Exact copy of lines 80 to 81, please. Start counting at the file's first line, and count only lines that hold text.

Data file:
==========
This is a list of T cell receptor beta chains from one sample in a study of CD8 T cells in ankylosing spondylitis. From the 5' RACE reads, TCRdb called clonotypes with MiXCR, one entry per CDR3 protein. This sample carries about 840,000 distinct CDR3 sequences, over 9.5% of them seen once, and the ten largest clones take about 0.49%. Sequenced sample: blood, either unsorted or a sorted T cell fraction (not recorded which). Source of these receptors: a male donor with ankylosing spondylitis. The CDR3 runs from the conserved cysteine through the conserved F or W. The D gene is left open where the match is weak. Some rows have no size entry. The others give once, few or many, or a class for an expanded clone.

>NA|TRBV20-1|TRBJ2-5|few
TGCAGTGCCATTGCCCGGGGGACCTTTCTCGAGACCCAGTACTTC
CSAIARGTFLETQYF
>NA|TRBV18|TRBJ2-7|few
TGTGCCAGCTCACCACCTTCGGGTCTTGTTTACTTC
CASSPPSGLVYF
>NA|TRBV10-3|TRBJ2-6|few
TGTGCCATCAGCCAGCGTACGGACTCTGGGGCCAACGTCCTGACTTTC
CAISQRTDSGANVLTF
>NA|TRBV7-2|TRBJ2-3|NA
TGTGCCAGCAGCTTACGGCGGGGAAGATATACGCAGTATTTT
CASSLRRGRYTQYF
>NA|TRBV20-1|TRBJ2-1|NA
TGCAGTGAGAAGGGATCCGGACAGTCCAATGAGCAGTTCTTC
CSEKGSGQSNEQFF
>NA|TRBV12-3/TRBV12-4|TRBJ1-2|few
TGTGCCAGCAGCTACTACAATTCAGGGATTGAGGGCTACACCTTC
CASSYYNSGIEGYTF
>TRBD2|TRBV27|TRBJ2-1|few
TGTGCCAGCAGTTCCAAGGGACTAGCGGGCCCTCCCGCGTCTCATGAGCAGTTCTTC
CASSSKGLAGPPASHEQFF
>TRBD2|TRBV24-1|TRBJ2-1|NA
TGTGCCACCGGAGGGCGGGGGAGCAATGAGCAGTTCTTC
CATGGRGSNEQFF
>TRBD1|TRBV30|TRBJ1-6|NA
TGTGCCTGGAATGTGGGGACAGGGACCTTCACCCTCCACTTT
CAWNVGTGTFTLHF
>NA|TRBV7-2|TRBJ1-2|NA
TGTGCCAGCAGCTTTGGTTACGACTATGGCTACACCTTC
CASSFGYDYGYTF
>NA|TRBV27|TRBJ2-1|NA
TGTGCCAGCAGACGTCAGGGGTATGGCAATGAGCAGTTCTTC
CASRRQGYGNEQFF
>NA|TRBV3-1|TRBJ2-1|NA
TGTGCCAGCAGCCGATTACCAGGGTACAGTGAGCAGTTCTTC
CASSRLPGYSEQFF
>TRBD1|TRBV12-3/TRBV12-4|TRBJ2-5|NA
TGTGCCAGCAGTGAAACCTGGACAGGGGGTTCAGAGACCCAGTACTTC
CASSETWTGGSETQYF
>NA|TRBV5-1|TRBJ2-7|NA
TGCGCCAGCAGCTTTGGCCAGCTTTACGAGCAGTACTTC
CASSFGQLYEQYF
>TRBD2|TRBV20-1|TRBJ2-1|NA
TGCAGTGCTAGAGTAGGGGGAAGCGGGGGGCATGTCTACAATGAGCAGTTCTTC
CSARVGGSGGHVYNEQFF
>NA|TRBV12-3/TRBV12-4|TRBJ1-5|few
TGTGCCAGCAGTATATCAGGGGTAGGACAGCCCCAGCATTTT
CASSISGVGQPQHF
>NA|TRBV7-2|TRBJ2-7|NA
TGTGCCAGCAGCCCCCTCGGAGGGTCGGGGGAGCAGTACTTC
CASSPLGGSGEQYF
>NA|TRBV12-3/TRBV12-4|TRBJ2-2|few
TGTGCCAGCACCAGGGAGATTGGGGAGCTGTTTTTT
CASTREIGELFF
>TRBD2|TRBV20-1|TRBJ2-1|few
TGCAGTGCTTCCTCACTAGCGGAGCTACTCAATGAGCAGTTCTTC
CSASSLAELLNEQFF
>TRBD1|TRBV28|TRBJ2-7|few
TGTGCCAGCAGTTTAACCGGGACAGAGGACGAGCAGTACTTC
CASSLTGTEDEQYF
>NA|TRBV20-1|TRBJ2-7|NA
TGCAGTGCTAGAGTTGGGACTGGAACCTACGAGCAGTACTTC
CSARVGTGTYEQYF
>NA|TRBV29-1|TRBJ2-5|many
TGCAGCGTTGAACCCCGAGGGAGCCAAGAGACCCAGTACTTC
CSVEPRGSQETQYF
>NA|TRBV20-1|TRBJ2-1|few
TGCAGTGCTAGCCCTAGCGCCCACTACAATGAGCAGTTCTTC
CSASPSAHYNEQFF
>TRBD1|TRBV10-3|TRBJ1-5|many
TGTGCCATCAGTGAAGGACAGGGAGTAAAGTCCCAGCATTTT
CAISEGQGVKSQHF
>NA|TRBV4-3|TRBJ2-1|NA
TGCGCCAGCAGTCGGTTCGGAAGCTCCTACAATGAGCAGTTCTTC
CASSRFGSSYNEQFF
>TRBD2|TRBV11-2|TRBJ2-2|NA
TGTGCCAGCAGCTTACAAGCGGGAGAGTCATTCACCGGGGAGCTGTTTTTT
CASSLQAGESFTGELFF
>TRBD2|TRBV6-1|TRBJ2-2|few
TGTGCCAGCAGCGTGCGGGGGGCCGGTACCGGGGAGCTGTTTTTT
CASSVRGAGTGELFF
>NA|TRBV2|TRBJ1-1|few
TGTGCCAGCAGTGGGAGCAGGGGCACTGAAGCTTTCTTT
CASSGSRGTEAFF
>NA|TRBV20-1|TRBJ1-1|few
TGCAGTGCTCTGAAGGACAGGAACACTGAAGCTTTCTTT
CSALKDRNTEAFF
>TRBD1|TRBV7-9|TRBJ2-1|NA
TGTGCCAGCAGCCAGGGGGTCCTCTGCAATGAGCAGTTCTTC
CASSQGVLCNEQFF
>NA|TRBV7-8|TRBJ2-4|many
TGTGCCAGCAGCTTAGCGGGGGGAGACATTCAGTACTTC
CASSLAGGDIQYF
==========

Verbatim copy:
>TRBD2|TRBV6-1|TRBJ2-2|few
TGTGCCAGCAGCGTGCGGGGGGCCGGTACCGGGGAGCTGTTTTTT